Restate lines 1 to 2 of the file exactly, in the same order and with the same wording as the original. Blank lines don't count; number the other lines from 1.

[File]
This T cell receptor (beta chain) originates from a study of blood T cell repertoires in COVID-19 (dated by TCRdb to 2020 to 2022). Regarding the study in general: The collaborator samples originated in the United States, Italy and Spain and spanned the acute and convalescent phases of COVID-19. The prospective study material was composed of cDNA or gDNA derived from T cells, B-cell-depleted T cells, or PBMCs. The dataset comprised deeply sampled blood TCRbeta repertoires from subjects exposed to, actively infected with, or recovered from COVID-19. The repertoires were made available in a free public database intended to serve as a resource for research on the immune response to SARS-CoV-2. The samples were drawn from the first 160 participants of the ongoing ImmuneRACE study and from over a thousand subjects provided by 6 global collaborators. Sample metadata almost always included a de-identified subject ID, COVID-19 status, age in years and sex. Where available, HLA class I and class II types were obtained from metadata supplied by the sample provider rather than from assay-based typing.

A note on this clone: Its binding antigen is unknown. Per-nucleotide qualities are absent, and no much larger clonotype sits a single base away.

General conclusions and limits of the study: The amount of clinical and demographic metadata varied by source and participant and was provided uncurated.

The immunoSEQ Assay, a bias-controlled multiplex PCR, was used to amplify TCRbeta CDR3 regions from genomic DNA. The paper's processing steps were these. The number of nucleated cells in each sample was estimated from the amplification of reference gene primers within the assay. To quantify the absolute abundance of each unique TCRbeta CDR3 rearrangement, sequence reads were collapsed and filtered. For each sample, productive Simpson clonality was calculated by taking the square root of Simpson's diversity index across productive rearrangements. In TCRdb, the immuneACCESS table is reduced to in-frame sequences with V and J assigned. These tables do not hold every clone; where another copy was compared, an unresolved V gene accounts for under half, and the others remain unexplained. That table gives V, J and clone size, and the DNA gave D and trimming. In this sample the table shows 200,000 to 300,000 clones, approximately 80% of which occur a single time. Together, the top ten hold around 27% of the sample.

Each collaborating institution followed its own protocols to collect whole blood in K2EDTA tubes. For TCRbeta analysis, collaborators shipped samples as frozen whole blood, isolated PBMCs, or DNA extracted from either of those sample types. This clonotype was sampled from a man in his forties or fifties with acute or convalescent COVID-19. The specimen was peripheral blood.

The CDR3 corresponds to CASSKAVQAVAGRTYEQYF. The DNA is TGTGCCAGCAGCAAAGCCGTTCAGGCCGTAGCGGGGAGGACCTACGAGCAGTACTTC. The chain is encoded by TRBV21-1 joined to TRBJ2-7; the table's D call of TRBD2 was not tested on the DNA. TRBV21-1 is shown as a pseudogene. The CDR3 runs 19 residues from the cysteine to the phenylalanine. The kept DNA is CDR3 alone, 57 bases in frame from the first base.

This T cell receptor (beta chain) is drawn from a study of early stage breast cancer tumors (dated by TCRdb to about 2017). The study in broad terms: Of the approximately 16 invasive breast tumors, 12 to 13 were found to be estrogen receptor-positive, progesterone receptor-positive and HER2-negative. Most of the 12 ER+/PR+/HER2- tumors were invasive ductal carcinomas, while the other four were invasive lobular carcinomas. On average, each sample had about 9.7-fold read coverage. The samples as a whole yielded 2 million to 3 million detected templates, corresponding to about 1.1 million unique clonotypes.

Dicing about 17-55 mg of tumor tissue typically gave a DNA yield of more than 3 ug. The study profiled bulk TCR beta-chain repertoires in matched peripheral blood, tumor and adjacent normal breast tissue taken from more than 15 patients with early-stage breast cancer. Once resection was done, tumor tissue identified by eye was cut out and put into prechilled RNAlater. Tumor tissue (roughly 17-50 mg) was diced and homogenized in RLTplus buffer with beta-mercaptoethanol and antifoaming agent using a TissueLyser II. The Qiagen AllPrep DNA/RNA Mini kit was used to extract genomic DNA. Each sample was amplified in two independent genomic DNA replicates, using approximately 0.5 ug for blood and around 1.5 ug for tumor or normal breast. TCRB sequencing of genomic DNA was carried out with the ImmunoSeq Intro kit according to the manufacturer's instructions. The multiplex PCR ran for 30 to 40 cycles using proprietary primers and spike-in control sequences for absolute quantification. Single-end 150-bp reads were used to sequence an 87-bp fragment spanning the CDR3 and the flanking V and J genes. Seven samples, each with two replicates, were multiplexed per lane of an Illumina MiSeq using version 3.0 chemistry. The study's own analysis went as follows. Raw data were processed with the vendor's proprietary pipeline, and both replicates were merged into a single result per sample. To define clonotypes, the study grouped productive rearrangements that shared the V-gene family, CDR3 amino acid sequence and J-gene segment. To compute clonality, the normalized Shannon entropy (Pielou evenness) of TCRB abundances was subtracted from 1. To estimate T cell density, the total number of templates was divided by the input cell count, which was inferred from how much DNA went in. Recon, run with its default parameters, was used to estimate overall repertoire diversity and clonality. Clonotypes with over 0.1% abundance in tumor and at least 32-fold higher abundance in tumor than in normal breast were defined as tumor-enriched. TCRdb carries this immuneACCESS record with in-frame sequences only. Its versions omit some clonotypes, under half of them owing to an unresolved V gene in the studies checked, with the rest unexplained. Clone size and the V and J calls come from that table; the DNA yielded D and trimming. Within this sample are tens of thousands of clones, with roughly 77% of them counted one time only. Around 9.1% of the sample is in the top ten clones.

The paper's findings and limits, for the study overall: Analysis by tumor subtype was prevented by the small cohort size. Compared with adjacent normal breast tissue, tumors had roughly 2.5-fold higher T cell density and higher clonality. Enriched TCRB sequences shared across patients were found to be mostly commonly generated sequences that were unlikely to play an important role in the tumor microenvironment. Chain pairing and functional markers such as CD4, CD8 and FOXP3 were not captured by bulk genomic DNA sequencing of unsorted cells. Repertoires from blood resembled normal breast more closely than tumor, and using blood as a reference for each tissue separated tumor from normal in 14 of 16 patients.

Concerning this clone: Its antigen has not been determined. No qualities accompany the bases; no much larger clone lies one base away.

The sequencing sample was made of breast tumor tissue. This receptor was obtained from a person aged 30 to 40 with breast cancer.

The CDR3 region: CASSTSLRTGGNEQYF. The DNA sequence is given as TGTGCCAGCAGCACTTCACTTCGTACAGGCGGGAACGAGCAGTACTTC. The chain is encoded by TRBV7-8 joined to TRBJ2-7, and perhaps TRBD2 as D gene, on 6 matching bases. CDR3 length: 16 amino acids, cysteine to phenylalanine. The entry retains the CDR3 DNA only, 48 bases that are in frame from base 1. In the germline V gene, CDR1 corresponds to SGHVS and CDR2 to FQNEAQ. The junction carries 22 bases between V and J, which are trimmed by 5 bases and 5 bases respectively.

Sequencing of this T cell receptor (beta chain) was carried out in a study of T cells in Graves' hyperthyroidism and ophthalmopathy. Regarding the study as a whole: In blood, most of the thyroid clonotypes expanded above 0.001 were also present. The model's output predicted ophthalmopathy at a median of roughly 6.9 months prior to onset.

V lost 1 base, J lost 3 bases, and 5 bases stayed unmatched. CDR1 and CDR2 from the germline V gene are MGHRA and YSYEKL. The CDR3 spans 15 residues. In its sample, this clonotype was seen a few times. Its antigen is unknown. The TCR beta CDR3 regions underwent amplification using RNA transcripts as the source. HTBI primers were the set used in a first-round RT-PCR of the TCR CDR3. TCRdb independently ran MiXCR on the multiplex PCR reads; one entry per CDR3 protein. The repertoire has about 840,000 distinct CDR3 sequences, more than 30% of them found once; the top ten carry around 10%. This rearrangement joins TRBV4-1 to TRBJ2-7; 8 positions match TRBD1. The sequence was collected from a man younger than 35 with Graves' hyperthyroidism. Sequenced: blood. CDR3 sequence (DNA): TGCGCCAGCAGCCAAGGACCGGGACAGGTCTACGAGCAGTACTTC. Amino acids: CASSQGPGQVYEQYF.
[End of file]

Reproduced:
This T cell receptor (beta chain) originates from a study of blood T cell repertoires in COVID-19 (dated by TCRdb to 2020 to 2022). Regarding the study in general: The collaborator samples originated in the United States, Italy and Spain and spanned the acute and convalescent phases of COVID-19. The prospective study material was composed of cDNA or gDNA derived from T cells, B-cell-depleted T cells, or PBMCs. The dataset comprised deeply sampled blood TCRbeta repertoires from subjects exposed to, actively infected with, or recovered from COVID-19. The repertoires were made available in a free public database intended to serve as a resource for research on the immune response to SARS-CoV-2. The samples were drawn from the first 160 participants of the ongoing ImmuneRACE study and from over a thousand subjects provided by 6 global collaborators. Sample metadata almost always included a de-identified subject ID, COVID-19 status, age in years and sex. Where available, HLA class I and class II types were obtained from metadata supplied by the sample provider rather than from assay-based typing.

A note on this clone: Its binding antigen is unknown. Per-nucleotide qualities are absent, and no much larger clonotype sits a single base away.